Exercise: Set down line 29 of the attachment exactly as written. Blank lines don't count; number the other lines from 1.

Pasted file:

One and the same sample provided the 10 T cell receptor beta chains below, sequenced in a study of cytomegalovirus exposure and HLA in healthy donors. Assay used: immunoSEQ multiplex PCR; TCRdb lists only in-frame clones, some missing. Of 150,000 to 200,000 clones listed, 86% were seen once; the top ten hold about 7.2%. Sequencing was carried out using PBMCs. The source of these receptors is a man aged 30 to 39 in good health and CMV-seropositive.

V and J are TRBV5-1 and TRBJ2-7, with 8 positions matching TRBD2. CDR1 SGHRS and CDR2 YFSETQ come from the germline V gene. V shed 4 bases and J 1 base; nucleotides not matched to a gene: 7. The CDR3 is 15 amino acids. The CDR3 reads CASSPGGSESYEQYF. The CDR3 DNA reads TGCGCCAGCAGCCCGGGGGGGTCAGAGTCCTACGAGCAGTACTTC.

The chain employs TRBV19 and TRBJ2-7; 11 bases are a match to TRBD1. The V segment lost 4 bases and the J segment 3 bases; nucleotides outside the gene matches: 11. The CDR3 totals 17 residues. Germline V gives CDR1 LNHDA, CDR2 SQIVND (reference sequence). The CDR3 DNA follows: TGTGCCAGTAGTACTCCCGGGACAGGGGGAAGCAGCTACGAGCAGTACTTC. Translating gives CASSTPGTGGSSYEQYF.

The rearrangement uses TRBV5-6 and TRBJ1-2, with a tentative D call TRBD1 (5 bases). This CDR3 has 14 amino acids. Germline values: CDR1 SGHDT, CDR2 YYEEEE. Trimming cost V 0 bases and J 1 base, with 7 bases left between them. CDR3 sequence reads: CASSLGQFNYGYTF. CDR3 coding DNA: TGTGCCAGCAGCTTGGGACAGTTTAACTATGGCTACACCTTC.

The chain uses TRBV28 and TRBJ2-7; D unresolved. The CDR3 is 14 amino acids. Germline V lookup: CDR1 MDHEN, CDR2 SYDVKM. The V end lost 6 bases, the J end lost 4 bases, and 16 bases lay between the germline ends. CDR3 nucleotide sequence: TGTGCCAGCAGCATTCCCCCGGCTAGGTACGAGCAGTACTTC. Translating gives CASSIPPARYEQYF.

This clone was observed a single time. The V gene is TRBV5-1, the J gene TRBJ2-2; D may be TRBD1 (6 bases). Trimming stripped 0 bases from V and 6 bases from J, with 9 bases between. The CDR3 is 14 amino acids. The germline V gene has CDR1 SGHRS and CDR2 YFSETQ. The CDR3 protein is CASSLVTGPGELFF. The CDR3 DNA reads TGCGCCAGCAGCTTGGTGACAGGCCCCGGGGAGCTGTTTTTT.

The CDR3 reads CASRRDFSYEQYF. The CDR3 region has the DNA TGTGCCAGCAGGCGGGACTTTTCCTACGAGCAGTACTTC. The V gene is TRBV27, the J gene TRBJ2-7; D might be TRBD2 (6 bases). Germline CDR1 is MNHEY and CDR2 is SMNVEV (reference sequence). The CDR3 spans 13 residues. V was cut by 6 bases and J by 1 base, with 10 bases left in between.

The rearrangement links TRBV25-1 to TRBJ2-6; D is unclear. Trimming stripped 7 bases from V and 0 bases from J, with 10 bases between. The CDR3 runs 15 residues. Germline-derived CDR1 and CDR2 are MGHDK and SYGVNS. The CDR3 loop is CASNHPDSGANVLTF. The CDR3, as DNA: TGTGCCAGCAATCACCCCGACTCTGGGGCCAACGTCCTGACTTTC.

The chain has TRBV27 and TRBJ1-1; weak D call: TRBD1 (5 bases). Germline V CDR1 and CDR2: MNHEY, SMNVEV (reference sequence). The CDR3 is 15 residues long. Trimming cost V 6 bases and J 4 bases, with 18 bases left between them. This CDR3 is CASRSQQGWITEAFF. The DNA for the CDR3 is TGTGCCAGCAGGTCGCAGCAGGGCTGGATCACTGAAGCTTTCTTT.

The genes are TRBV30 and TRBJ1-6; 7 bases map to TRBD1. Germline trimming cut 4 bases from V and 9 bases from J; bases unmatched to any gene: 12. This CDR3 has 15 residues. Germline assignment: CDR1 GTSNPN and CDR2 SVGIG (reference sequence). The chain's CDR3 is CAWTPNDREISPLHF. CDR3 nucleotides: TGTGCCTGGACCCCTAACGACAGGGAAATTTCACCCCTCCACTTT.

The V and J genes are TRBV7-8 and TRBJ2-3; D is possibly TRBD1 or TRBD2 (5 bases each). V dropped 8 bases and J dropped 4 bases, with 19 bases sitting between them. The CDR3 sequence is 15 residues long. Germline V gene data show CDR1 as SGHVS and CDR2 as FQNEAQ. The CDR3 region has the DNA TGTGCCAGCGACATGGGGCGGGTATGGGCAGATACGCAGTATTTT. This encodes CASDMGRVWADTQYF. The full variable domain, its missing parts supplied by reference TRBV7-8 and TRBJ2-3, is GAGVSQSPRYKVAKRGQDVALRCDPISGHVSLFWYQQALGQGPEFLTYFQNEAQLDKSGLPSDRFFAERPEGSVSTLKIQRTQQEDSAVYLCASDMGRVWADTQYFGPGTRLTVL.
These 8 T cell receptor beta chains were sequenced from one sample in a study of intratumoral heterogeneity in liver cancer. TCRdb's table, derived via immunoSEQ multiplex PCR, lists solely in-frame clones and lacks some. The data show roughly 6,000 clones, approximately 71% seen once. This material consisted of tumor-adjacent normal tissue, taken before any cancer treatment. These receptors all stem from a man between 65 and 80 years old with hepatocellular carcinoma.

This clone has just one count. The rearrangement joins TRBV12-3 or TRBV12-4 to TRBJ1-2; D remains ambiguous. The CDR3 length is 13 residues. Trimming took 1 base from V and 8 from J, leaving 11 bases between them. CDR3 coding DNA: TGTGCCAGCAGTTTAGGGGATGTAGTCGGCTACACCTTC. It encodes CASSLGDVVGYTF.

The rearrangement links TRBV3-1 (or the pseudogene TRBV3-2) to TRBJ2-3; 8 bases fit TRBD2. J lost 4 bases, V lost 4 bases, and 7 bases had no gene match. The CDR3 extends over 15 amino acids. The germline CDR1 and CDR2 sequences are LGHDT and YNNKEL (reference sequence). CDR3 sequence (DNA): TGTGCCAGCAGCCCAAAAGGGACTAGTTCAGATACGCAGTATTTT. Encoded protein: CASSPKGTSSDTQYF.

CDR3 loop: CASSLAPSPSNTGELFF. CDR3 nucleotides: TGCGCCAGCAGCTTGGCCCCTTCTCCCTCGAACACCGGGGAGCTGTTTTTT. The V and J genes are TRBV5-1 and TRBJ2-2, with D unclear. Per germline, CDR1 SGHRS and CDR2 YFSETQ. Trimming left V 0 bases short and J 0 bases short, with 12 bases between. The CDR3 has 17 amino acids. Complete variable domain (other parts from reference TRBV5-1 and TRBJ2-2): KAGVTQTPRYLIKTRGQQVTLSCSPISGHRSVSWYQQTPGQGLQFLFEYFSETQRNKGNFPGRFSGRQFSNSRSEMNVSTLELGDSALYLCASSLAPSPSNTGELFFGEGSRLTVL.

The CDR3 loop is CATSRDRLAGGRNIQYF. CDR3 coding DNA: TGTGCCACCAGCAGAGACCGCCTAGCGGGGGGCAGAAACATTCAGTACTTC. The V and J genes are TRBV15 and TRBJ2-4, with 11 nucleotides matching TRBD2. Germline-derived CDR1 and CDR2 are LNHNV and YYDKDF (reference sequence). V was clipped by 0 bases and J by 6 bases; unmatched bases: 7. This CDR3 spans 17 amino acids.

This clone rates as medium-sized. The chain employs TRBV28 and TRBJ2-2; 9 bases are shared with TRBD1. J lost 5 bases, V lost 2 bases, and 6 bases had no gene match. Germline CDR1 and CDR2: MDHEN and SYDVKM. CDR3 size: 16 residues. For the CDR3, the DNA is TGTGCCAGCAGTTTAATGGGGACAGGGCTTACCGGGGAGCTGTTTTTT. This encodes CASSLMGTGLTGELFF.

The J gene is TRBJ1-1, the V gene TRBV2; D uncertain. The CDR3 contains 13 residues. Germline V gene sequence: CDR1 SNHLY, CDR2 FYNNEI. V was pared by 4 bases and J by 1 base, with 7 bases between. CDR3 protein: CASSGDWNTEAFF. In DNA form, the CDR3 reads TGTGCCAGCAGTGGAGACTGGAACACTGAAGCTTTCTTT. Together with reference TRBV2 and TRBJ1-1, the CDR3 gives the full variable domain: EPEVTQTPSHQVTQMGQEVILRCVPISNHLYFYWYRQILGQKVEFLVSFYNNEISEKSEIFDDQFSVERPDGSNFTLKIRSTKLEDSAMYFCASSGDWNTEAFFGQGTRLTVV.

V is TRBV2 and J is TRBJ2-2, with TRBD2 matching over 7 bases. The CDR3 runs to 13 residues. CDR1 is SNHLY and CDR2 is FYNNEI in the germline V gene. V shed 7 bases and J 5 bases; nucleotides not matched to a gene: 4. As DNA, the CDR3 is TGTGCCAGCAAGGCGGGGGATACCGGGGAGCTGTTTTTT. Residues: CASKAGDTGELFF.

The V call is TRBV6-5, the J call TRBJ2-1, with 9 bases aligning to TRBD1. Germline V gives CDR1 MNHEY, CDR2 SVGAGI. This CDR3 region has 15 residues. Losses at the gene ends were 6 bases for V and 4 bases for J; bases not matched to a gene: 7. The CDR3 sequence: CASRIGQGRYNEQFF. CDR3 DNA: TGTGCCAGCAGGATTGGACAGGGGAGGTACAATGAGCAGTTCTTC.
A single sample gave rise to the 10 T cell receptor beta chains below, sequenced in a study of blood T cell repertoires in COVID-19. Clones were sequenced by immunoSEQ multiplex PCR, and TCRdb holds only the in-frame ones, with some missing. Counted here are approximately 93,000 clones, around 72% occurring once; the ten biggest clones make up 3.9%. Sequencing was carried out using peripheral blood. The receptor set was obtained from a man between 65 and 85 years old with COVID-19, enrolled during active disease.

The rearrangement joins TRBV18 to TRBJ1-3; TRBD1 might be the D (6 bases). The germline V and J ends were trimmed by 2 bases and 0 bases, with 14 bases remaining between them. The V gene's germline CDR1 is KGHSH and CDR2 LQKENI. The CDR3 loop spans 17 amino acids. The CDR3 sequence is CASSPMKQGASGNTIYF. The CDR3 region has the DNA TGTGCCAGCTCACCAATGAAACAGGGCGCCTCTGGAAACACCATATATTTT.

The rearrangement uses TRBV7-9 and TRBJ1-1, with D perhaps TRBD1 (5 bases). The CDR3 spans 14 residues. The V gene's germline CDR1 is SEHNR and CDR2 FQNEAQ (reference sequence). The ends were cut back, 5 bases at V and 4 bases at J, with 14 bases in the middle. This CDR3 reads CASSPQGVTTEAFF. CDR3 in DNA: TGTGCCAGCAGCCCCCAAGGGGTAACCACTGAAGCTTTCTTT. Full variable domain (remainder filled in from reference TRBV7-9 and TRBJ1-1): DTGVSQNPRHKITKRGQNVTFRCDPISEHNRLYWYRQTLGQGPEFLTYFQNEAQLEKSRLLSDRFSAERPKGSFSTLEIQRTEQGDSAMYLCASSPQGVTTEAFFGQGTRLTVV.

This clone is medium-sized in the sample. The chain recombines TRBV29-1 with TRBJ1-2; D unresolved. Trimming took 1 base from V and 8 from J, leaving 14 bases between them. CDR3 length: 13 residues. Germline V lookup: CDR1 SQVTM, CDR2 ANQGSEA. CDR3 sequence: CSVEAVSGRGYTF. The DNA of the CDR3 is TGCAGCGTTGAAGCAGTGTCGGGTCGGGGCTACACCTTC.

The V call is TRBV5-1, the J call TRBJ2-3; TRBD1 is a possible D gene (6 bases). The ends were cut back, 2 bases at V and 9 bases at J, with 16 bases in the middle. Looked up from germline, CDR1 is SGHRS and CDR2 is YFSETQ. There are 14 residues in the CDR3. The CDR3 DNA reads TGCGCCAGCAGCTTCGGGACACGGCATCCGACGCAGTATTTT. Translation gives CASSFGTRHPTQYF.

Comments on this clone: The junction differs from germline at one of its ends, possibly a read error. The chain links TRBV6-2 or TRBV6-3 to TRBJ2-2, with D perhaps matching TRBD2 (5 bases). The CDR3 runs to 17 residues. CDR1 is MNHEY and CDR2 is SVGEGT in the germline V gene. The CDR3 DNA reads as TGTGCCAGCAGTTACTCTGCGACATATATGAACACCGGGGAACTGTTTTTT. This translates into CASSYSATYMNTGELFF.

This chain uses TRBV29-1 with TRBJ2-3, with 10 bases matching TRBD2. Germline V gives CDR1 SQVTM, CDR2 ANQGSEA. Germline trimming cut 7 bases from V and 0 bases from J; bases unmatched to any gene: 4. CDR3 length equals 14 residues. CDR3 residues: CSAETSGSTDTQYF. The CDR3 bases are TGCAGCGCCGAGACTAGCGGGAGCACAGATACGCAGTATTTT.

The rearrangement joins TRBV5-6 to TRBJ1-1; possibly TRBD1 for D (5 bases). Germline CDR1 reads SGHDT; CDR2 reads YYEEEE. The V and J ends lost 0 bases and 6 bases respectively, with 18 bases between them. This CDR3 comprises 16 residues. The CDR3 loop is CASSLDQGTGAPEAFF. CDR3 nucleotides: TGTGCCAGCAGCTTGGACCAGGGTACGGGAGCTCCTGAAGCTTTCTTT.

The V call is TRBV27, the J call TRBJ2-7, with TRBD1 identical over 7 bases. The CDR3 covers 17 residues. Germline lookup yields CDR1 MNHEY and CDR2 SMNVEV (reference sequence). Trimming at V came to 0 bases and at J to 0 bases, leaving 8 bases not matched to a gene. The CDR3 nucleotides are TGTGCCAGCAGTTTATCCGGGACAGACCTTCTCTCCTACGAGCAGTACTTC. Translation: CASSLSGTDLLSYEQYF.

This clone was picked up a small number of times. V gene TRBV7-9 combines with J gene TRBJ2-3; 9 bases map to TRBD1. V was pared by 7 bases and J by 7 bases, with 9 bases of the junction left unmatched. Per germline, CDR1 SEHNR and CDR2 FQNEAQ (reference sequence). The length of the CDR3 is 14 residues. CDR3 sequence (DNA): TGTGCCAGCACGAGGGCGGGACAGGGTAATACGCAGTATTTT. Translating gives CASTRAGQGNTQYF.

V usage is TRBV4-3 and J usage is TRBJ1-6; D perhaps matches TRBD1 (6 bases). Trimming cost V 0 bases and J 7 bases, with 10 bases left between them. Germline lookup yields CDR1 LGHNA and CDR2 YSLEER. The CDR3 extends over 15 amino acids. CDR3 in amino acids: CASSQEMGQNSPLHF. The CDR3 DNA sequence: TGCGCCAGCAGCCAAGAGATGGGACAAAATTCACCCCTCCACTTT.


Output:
The V call is TRBV27, the J call TRBJ2-7, with TRBD1 identical over 7 bases. The CDR3 covers 17 residues. Germline lookup yields CDR1 MNHEY and CDR2 SMNVEV (reference sequence). Trimming at V came to 0 bases and at J to 0 bases, leaving 8 bases not matched to a gene. The CDR3 nucleotides are TGTGCCAGCAGTTTATCCGGGACAGACCTTCTCTCCTACGAGCAGTACTTC. Translation: CASSLSGTDLLSYEQYF.